10) Davis has a .551 OPS through 98 ab’s. Showalter’s comments this past week were on point. Even if he doesn’t again reach the heights of 2013 and 2015, he’s a better player than he has shown. Has to go prove that though. Until he proves it, you keep him lower in the lineup, and you bench him when necessary. He’s got four full years left on the contract after ’18. He’s got deferred money coming to him until 2037. He’s not going anywhere. I think it starts with his confidence, and his approach. I’ve seen better ab’s lately, but that feels like wishing and praying until there is consistency.
11) Gausman’s revised mechanics seem encouraging. Take out his opening start of the year vs. Minnesota, and he’d have an ERA just under 3.
12) The O’s have $5.5M to spend Internationally.
As BSL Poster Drew Coker wrote at the message board:
“For the 2016-17 year, the Orioles signed a total of 5 international amateurs. FIVE.
They spent a total of 260k, with 150k of that going to one signing – Cesar Angomas.
In 2014-15 they had 14 total signings, with a total of 980k being spent. They were 2nd to last that year in spending. In 2015-16 they had 20 total signings, with around 1M being spent.”
I wrote above about not continuing to crucify the O’s about past decisions, so I won’t here.
But this is an opportunity for the O’s to adjust, and go another way this year.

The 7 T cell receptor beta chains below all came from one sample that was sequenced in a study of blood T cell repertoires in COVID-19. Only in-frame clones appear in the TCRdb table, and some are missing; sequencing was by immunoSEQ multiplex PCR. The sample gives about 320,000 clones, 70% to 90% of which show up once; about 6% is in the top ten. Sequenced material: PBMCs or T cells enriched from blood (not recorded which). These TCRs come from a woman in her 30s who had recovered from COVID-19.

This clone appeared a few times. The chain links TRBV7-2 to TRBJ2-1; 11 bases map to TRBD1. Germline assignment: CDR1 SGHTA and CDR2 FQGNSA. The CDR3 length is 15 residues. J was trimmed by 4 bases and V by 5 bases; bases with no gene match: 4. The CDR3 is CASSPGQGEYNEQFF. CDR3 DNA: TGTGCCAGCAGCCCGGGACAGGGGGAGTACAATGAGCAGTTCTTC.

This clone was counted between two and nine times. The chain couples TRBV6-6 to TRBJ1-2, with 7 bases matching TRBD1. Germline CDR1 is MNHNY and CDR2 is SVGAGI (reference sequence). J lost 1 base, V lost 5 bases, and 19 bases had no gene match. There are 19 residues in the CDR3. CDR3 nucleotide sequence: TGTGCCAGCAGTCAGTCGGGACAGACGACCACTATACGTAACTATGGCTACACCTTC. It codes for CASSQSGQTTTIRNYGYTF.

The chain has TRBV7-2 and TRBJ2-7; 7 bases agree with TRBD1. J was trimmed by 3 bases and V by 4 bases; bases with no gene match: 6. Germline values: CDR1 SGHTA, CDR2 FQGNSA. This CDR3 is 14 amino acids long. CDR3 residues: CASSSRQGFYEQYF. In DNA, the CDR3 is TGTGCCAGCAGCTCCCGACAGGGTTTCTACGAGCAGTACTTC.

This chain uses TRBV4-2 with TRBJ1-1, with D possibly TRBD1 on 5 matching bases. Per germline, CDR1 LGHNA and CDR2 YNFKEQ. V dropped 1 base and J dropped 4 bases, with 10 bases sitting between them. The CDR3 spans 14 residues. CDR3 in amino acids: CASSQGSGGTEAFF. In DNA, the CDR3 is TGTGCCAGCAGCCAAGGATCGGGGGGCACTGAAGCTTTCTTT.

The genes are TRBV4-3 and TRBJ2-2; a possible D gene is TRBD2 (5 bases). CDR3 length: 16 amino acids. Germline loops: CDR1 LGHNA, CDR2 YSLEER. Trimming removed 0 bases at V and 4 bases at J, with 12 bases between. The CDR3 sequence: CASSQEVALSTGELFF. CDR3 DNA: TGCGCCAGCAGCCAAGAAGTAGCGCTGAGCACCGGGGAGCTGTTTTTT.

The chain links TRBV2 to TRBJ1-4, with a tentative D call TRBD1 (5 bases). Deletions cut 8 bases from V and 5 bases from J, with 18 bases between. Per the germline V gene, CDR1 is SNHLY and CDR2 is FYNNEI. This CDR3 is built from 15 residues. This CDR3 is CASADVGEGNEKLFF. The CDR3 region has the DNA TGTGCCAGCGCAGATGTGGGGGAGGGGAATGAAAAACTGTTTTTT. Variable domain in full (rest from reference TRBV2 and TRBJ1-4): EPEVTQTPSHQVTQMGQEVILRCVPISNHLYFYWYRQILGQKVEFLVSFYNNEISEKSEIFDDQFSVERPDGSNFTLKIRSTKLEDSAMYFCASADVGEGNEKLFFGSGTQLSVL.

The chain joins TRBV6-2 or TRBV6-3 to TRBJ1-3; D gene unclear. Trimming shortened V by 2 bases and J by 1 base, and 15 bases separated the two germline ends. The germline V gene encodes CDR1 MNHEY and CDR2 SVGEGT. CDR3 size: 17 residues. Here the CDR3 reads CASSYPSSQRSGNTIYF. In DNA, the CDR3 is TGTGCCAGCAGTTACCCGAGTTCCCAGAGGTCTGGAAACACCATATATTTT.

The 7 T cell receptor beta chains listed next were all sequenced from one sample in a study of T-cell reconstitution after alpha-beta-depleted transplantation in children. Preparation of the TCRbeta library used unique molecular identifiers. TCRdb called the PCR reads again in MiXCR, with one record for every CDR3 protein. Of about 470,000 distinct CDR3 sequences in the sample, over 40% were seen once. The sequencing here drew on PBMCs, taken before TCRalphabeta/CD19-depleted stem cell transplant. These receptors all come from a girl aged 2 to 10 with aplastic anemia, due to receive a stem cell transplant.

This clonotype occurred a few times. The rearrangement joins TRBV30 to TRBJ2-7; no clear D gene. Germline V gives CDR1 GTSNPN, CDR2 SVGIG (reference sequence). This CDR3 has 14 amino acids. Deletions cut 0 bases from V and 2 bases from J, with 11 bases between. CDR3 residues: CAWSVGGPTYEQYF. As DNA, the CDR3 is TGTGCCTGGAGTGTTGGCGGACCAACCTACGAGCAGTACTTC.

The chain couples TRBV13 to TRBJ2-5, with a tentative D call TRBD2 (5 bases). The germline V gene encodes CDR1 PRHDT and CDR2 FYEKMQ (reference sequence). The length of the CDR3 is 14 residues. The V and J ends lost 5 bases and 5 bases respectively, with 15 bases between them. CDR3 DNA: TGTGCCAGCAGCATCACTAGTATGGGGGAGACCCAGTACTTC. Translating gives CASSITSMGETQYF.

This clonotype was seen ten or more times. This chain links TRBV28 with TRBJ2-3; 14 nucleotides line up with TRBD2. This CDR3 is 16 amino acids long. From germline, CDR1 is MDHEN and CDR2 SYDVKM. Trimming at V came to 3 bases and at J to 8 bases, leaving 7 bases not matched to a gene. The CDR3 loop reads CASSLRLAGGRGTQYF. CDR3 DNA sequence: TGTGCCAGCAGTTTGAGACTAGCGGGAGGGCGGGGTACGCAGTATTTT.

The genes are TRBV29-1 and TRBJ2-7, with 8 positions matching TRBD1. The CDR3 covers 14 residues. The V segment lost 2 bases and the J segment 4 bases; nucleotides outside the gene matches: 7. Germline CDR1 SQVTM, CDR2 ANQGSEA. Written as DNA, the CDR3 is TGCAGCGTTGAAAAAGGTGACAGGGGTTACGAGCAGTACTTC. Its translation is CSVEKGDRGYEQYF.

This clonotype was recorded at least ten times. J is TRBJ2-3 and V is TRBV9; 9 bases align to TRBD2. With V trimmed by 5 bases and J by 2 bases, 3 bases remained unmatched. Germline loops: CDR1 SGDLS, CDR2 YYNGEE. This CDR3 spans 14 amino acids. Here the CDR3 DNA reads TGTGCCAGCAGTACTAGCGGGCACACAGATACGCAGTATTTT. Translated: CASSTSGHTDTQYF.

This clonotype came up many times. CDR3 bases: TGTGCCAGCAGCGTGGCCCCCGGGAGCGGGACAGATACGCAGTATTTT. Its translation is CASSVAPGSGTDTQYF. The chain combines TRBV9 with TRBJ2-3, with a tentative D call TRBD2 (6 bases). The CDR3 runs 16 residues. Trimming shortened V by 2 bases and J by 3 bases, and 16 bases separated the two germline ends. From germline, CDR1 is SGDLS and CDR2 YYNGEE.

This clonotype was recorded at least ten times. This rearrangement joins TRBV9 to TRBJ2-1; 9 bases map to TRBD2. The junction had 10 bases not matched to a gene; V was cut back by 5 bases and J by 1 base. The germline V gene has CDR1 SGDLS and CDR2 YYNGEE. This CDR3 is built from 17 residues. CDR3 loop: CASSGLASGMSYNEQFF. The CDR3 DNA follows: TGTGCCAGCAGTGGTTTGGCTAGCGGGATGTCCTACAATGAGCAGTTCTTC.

13) The O’s Opening Day payroll in ’17 was $164M. In ’18, it was $148.5M. (The average being $156.25M.) In ’19, they are locked into $67M prior to Arbitration for Schoop, Gausman, Beckham, Joseph, and Givens. In ’18, those five are making a combined $19.2M. Let’s say with raises they get approximately $33M combined in ’19.
That’s $100M for:
Davis, Schoop, Beckham, Trumbo
Cobb, Gausman, Bundy, Cashner
Let’s say another $5.4M for Mancini, Sisco, Hays, Mountcastle, Bleier, Castro, Scott, Wright, Hess.
Theoretically, you’d have $50.85M +/- ($156.25M average Opening Day payroll over ’16 and ’17 – $105.4M) to spend to address:
– Another SP.
That other SP could be Harvey costing nothing.
CF could be Mullins. Could be Hays, with Santander in RF. Could be Jones for another year or two.
What about Free Agents?
Maybe Patrick Corbin? Dallas Keuchel? What would it take to add either lefty to the rotation?
Think the pen could use another sure thing? How about a return engagement with Andrew Miller?
Let’s say the O’s add Corbin.
Infield: Davis, Schoop, Beckham, Mountcastle, Sisco
Outfield: Mancini, Mullins, Hays
Bench: Joseph, Santander, Rickard, ?
Rotation: Bundy, Gausman, Corbin, Cobb, Cashner
Bullpen: Givens, O’Day, Bleier, Castro, Scott, Wright, Hess
If Elvis Andrus opts out of the $58M he’s owed over the next 4 years, he could be another option at SS, with Beckham going to Super Utility.
Wouldn’t say that team is a contender, but it’s interesting and I could envision a way that they could play-up.
There are lots of doors available to the O’s.
What path do they want to take?